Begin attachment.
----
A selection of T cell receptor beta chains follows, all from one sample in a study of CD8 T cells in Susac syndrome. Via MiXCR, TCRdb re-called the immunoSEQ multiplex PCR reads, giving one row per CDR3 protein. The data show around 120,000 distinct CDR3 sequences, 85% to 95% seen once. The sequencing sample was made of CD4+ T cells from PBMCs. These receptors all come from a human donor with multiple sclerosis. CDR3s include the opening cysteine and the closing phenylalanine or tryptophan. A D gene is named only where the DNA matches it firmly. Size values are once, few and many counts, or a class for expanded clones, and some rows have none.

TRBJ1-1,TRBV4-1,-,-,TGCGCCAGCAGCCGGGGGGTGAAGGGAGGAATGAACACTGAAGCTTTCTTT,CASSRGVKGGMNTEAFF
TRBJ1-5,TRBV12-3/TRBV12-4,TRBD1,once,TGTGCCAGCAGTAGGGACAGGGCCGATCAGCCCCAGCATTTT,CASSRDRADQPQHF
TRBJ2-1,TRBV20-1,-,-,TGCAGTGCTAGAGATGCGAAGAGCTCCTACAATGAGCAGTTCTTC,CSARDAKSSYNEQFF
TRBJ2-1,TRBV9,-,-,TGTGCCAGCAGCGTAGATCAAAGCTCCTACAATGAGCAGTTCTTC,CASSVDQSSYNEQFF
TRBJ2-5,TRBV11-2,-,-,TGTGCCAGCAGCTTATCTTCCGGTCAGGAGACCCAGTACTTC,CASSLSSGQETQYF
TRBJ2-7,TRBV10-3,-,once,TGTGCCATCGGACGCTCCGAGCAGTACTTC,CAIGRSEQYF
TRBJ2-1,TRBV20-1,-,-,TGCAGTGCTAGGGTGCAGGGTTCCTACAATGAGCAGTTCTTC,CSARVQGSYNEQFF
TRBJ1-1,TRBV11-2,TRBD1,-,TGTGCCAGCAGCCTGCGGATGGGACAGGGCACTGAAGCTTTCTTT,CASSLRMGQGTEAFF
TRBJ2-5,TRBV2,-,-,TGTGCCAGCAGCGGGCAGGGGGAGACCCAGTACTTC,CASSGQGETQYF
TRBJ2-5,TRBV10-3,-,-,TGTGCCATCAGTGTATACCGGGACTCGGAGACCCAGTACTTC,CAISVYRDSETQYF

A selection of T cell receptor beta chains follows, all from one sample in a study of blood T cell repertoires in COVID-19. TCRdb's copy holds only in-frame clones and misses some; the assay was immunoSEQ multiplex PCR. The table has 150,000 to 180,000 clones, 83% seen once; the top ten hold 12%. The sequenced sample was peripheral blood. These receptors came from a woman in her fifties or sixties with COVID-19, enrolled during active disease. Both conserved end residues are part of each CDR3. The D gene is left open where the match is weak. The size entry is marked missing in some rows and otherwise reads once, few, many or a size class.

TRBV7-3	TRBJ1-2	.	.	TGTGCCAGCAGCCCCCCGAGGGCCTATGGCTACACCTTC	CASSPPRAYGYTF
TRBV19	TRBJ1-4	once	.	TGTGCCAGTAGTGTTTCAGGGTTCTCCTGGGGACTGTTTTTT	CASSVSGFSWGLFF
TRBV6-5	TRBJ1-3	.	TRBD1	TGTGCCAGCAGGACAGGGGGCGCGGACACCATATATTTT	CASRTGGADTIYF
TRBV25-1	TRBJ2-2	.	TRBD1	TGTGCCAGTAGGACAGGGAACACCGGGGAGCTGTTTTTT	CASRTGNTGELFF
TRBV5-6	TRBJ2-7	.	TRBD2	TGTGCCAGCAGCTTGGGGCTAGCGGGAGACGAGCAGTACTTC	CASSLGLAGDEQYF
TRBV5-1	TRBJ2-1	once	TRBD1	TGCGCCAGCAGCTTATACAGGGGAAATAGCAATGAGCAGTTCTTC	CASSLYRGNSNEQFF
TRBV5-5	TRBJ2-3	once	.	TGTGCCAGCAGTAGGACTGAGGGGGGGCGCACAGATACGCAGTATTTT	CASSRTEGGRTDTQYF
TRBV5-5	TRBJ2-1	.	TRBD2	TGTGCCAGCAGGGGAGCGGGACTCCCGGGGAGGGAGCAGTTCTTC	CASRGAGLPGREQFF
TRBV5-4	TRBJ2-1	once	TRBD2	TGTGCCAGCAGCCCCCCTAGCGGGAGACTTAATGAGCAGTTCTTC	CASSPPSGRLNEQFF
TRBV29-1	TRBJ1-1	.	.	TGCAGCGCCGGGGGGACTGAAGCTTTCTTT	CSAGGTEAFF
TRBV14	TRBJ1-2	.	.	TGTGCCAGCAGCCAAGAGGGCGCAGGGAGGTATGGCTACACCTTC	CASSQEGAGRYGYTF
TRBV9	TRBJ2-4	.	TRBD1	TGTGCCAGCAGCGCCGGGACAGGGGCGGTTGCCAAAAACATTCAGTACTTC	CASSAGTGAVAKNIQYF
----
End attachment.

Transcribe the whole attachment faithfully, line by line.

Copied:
A selection of T cell receptor beta chains follows, all from one sample in a study of CD8 T cells in Susac syndrome. Via MiXCR, TCRdb re-called the immunoSEQ multiplex PCR reads, giving one row per CDR3 protein. The data show around 120,000 distinct CDR3 sequences, 85% to 95% seen once. The sequencing sample was made of CD4+ T cells from PBMCs. These receptors all come from a human donor with multiple sclerosis. CDR3s include the opening cysteine and the closing phenylalanine or tryptophan. A D gene is named only where the DNA matches it firmly. Size values are once, few and many counts, or a class for expanded clones, and some rows have none.

TRBJ1-1,TRBV4-1,-,-,TGCGCCAGCAGCCGGGGGGTGAAGGGAGGAATGAACACTGAAGCTTTCTTT,CASSRGVKGGMNTEAFF
TRBJ1-5,TRBV12-3/TRBV12-4,TRBD1,once,TGTGCCAGCAGTAGGGACAGGGCCGATCAGCCCCAGCATTTT,CASSRDRADQPQHF
TRBJ2-1,TRBV20-1,-,-,TGCAGTGCTAGAGATGCGAAGAGCTCCTACAATGAGCAGTTCTTC,CSARDAKSSYNEQFF
TRBJ2-1,TRBV9,-,-,TGTGCCAGCAGCGTAGATCAAAGCTCCTACAATGAGCAGTTCTTC,CASSVDQSSYNEQFF
TRBJ2-5,TRBV11-2,-,-,TGTGCCAGCAGCTTATCTTCCGGTCAGGAGACCCAGTACTTC,CASSLSSGQETQYF
TRBJ2-7,TRBV10-3,-,once,TGTGCCATCGGACGCTCCGAGCAGTACTTC,CAIGRSEQYF
TRBJ2-1,TRBV20-1,-,-,TGCAGTGCTAGGGTGCAGGGTTCCTACAATGAGCAGTTCTTC,CSARVQGSYNEQFF
TRBJ1-1,TRBV11-2,TRBD1,-,TGTGCCAGCAGCCTGCGGATGGGACAGGGCACTGAAGCTTTCTTT,CASSLRMGQGTEAFF
TRBJ2-5,TRBV2,-,-,TGTGCCAGCAGCGGGCAGGGGGAGACCCAGTACTTC,CASSGQGETQYF
TRBJ2-5,TRBV10-3,-,-,TGTGCCATCAGTGTATACCGGGACTCGGAGACCCAGTACTTC,CAISVYRDSETQYF

A selection of T cell receptor beta chains follows, all from one sample in a study of blood T cell repertoires in COVID-19. TCRdb's copy holds only in-frame clones and misses some; the assay was immunoSEQ multiplex PCR. The table has 150,000 to 180,000 clones, 83% seen once; the top ten hold 12%. The sequenced sample was peripheral blood. These receptors came from a woman in her fifties or sixties with COVID-19, enrolled during active disease. Both conserved end residues are part of each CDR3. The D gene is left open where the match is weak. The size entry is marked missing in some rows and otherwise reads once, few, many or a size class.

TRBV7-3	TRBJ1-2	.	.	TGTGCCAGCAGCCCCCCGAGGGCCTATGGCTACACCTTC	CASSPPRAYGYTF
TRBV19	TRBJ1-4	once	.	TGTGCCAGTAGTGTTTCAGGGTTCTCCTGGGGACTGTTTTTT	CASSVSGFSWGLFF
TRBV6-5	TRBJ1-3	.	TRBD1	TGTGCCAGCAGGACAGGGGGCGCGGACACCATATATTTT	CASRTGGADTIYF
TRBV25-1	TRBJ2-2	.	TRBD1	TGTGCCAGTAGGACAGGGAACACCGGGGAGCTGTTTTTT	CASRTGNTGELFF
TRBV5-6	TRBJ2-7	.	TRBD2	TGTGCCAGCAGCTTGGGGCTAGCGGGAGACGAGCAGTACTTC	CASSLGLAGDEQYF
TRBV5-1	TRBJ2-1	once	TRBD1	TGCGCCAGCAGCTTATACAGGGGAAATAGCAATGAGCAGTTCTTC	CASSLYRGNSNEQFF
TRBV5-5	TRBJ2-3	once	.	TGTGCCAGCAGTAGGACTGAGGGGGGGCGCACAGATACGCAGTATTTT	CASSRTEGGRTDTQYF
TRBV5-5	TRBJ2-1	.	TRBD2	TGTGCCAGCAGGGGAGCGGGACTCCCGGGGAGGGAGCAGTTCTTC	CASRGAGLPGREQFF
TRBV5-4	TRBJ2-1	once	TRBD2	TGTGCCAGCAGCCCCCCTAGCGGGAGACTTAATGAGCAGTTCTTC	CASSPPSGRLNEQFF
TRBV29-1	TRBJ1-1	.	.	TGCAGCGCCGGGGGGACTGAAGCTTTCTTT	CSAGGTEAFF
TRBV14	TRBJ1-2	.	.	TGTGCCAGCAGCCAAGAGGGCGCAGGGAGGTATGGCTACACCTTC	CASSQEGAGRYGYTF
TRBV9	TRBJ2-4	.	TRBD1	TGTGCCAGCAGCGCCGGGACAGGGGCGGTTGCCAAAAACATTCAGTACTTC	CASSAGTGAVAKNIQYF